The micro-apartment. It’s real estate’s newest buzzword.

At this point, we all know about the revolutionary “tiny house movement”. Now, city dwellers are getting a taste of the tiny lifestyle in some impressive modern apartments. These new developments, smart spaces around 400 square feet, are rising in popularity as young professionals seek the best locations and luxury amenities.

Unlike the tiny house movement, where a brand new tiny house can cost less than a typical down payment on a full-size home, micro living isn’t always about saving money. In hot real estate markets, such as Boston and San Francisco, dollar per square foot doesn’t actually price much lower than apartments that aren’t made to be micro. But for millennials with money, the value of living with less goes far beyond the cost of rent.

Does living small have to be the opposite of living large? These apartments don’t seem to suggest that is the case. From NYC to LA, we found our favorite new developments in ten cities across America that have us thinking about scaling down in style.

10 Micro-Apartments Worth Checking Out:

New York City’s Carmel Place

Smallest unit size: 264 sq ft  |  Website

In the heart of coveted Kips Bay, the brand-new apartments at Carmel Place perfectly achieve the micro-apartment lifestyle by giving residents a minimalist, serene space in the heart of the bustling Big Apple. The apartments themselves are clean, bright spaces. They maximize built-in storage, yet maintain a sleek and uncluttered look. This is largely due in part to the white on both the walls and the custom Italian cabinet faces, which pair beautifully with light hardwood flooring.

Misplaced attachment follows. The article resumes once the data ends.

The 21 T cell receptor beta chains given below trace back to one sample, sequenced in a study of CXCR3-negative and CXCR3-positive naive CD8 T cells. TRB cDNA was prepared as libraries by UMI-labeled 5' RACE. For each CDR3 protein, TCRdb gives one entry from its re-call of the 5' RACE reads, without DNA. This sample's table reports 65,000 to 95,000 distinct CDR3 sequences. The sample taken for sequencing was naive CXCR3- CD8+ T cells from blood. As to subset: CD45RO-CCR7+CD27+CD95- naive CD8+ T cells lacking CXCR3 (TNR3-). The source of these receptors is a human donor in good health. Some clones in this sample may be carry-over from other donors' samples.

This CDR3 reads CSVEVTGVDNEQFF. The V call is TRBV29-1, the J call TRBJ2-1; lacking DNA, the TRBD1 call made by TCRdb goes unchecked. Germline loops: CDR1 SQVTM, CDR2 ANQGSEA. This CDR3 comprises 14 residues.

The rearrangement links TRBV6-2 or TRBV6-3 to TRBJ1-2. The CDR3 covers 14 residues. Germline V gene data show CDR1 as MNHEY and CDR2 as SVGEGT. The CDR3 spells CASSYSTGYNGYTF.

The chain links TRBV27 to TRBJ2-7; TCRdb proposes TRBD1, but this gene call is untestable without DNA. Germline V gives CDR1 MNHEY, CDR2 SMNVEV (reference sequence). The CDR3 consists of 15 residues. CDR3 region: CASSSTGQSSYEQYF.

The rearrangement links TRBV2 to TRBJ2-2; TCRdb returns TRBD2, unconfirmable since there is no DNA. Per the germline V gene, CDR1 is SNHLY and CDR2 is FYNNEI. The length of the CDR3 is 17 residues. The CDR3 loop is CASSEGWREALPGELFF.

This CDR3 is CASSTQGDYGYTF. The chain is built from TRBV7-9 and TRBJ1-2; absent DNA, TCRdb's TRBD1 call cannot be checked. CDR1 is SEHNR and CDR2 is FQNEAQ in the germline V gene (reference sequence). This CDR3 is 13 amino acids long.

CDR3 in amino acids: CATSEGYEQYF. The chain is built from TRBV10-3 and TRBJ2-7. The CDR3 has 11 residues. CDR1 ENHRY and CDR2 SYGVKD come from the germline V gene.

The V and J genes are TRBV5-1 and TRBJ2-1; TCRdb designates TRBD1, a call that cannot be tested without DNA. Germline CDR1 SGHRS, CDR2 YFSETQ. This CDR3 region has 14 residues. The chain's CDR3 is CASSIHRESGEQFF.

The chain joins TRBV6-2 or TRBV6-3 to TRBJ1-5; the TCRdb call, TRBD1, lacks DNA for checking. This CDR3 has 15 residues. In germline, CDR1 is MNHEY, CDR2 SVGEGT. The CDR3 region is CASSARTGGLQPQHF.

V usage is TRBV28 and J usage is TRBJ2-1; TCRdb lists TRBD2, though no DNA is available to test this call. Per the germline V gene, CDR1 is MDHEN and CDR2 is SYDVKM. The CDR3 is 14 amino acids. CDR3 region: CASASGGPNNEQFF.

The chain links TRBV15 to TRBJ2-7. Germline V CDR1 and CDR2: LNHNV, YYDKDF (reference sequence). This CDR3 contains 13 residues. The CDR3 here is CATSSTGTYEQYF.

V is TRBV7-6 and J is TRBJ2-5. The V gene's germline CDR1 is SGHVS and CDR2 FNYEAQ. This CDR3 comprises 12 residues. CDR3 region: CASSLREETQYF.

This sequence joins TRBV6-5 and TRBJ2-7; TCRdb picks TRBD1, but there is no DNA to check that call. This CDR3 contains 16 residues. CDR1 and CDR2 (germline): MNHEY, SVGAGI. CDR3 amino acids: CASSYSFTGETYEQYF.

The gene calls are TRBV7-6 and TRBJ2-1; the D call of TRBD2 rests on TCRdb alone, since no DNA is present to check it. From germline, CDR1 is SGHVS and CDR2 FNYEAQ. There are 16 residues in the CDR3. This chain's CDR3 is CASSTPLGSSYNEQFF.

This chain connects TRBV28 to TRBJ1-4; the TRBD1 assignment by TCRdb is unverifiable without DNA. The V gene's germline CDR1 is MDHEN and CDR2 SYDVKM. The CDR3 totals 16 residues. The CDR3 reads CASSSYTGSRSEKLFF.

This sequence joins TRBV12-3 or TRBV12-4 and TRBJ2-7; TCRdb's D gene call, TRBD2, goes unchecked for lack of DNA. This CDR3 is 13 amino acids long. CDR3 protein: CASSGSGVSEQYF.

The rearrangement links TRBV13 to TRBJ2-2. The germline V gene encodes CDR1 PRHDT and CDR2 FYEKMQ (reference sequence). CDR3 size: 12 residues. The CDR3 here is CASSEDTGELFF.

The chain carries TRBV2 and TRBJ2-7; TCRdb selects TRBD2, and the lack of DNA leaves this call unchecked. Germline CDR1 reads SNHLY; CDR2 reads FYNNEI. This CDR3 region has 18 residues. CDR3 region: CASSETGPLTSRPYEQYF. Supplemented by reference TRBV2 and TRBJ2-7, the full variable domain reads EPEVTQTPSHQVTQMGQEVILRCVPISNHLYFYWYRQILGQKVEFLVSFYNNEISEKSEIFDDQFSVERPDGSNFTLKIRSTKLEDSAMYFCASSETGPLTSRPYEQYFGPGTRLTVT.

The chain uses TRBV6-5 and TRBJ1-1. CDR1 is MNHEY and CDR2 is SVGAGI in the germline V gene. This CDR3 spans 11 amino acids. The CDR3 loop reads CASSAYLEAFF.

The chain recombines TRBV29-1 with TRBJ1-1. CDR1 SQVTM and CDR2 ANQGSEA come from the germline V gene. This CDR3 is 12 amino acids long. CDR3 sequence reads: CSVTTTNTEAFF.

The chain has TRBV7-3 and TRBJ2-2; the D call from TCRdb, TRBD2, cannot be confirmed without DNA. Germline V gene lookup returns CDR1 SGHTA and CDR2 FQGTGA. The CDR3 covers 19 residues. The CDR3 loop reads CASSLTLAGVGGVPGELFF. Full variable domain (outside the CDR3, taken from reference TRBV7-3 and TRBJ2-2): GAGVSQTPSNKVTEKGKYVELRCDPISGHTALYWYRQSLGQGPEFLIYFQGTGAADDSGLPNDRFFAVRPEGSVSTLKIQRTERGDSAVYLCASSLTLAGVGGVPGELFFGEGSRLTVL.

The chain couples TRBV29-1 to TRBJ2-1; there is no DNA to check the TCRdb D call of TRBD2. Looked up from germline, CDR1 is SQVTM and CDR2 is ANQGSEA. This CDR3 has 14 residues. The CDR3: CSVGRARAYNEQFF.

If you don’t have the furniture to fit the space or achieve the look, Carmel Place can make your experience turn-key, and even can go as far as to provide hotel-like cleaning and food stocking services with the help of the up-and-coming residential amenities program, Ollie.

Boston’s Factory 63

Smallest unit size: 374 sq ft  |  Website

What once was an old shoe factory in Boston’s Fort Point district is now a creative living space for artists and design enthusiasts. And with that renovated factory comes the modern industrial aesthetic that we don’t see going out of style anytime soon. That means brick walls, steel-framed windows, and antiqued-wood ceiling beams. Despite these dark and heavy materials, these tiny apartments (dubbed “Innovation Housing”) maintain a bright and modern look.

And because they’re centered around attracting young artists and designers, Factory 63 boasts impressive work and common space for residents. While the apartments themselves may be small, the live/work amenities pack a lot under one roof — not to mention the rooftop deck for sweeping views of Boston proper.

Washington DC’s Moda 17

Smallest unit size: 355 sq ft  |  Website

These brand new condos have a coveted address in the hip Adams Morgan neighborhood. Oak hardwood flooring and modern design complement the focal point of each apartment: stylish European kitchens with creative storage spaces. In the rest of the apartment, built-ins such as pocket doors and fold down beds maximize square footage.

What’s totally unique about Moda 17 is that each unit comes with its own reserved rooftop space. Residents can keep their own patio furniture in their spot and always have a place to grab some fresh air and a view of the neighborhood.

Denver’s Turntable Studios

Smallest unit size: 339 sq ft  |  Website

Once an old hotel next to Mile High Stadium, Turntable Studios is providing micro-apartments in one of Denver’s most iconic structures. The year 1967 is long gone in these modern homes, which include Juliet balconies, designer flooring and many of the modern amenities. Dual-toned, glossy kitchens pair beautifully with the punchy color palettes of these well-designed spaces.

What’s more, the cylindrical design of this once-hotel means that all apartments come with either a view of the skyline or the mountains. An outdoor pool and penthouse lounge round out what makes Turntable so desirable to Denver residents.